If you are a business owner in Denmark you must register your results for 2021 at the beginning of July.

Information submitted up to 9am on July 4th will be considered submitted on time, the tax authority SKAT states on its website.

Companies whose accounting years run to December 31st can submit 2021’s results until July 7th, the tax authority SKAT states on its website, after the original deadline of June 30th was extended.

Self-employed people are still bound by the July 1st deadline.

READ ALSO: So you missed Denmark’s July 1st tax deadline. Now what? (2021)

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For members


Key law changes in Denmark in 2023 that you need to know about

Several new laws and rule changes are expected to enter into force or go through consideration in Denmark next year. The Local has compiled a list of the most important ones.

Key law changes in Denmark in 2023 that you need to know about

In 2023, there will be a number of significant changes to the rules and laws in Denmark that will affect multiple aspects of life in the country, including costs of living, the job market, welfare, travel, and immigration – to mention just a few.

The new government’s plan to relax access to foreign labour in Denmark for as long as unemployment is low and its inflation package – aimed at helping Danes cope with the rising living costs – are just some measures that will likely materialise in the year ahead.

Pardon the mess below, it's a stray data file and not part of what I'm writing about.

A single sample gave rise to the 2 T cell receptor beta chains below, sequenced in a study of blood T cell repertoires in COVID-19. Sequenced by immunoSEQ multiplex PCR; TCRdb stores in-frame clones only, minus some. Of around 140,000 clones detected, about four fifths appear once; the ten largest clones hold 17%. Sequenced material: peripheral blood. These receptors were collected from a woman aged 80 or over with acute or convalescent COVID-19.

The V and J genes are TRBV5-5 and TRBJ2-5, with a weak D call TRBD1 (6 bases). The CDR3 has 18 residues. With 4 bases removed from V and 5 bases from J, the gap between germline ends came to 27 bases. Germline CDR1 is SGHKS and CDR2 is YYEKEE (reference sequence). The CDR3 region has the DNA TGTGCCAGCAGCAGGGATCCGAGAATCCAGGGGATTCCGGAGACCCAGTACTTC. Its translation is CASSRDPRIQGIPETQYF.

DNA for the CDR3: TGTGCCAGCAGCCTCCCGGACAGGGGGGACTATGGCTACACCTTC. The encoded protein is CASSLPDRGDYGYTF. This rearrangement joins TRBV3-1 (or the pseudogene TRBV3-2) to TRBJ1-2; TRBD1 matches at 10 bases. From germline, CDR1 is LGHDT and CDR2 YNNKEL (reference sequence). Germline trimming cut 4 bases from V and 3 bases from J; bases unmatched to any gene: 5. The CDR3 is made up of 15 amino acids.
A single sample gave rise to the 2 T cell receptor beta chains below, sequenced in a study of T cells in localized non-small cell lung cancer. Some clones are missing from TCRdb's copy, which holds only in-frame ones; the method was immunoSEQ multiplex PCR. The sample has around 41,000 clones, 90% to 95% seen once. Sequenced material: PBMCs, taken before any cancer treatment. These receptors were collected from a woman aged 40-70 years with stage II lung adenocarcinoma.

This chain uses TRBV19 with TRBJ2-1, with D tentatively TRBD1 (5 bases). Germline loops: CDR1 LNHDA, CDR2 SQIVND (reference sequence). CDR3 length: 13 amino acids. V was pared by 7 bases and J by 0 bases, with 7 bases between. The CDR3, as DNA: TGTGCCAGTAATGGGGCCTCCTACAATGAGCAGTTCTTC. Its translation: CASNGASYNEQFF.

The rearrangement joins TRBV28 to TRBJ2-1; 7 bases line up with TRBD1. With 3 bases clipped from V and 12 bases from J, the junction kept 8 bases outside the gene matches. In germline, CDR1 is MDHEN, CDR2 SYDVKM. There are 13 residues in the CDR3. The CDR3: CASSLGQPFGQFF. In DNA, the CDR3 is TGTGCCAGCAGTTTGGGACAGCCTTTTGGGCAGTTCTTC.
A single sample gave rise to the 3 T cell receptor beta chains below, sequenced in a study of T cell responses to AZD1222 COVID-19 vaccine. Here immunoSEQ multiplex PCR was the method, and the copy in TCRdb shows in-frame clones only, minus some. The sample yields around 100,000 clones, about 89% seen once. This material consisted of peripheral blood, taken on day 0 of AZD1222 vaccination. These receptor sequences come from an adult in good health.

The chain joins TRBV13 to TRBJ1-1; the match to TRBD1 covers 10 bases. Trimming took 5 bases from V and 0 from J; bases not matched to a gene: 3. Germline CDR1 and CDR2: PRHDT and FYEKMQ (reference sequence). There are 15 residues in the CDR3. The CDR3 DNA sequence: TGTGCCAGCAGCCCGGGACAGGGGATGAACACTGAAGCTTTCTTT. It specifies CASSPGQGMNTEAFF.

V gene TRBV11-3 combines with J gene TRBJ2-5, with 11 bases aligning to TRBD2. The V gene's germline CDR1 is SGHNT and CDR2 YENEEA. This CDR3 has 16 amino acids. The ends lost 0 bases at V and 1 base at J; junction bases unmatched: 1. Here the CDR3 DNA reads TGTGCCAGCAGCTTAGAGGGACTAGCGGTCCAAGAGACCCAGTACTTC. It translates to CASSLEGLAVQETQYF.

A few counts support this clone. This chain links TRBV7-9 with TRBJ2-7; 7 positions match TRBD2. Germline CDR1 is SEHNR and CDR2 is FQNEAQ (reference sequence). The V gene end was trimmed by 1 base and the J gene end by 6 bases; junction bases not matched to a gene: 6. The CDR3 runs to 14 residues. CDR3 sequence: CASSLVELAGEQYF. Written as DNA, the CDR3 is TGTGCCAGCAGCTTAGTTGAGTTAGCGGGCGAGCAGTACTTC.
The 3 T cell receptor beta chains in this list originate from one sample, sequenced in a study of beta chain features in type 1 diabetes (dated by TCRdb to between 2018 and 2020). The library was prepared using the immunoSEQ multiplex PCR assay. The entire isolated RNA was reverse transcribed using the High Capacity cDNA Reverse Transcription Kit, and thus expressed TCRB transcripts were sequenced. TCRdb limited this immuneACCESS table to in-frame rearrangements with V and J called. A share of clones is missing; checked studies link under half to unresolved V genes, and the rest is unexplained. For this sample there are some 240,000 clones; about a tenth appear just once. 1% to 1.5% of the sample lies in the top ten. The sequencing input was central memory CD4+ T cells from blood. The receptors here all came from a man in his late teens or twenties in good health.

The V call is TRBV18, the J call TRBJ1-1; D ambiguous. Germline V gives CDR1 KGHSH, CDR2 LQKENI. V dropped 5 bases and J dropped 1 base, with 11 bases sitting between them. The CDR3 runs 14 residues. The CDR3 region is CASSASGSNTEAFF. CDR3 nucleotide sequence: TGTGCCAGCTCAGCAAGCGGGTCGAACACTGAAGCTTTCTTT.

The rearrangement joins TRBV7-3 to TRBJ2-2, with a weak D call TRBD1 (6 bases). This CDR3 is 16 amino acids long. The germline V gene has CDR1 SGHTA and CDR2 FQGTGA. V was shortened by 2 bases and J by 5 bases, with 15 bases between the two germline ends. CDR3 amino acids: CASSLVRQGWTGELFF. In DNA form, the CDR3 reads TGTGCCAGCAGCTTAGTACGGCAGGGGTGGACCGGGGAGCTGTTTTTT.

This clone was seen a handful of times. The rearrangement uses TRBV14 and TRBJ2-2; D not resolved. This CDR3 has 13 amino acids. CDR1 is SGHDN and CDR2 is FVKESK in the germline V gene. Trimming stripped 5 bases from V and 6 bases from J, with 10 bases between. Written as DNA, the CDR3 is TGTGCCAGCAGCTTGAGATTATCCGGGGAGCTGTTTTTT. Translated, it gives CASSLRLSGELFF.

In this article, we will go over these, and other, key changes expected to occur next year.

Making Denmark more accessible for skilled foreign workers

A new government policy may make it easier for skilled foreign workers to come to Denmark in 2023 by providing more options for obtaining a work permit.

The policy agreement between the three coalition parties in the new government states it will “relax access to foreign labour for as long as unemployment is low.”

This means making an existing deal to boost international recruitment permanent and taking measures to prevent social dumping, so foreign workers are given the same working conditions as Danes, the proposal states.

“In addition to this, the government will introduce a scheme with lower pay limits (beløbsordninger, ed.) for certified companies which are encompassed by controlled wage and working conditions,” it says.

An annual quota of work permits will be released under the scheme, which will be reviewed every two years, according to the plan.

“This will, under controlled conditions, give access to additional labour,” according to the policy proposal.

Streamlined family reunification?

The new Danish government could ease family reunification rules in 2023 – a break from the restrictive immigration policy seen in previous years.

Specifically, the new government plans to change language criteria applied in the family reunification process, as well as halve the so-called “bank guarantee” (bankgaranti).

This guarantee requirement demands couples deposit a substantial sum of money with municipalities. At the same time, the foreign partner is granted residence under family reunification rules.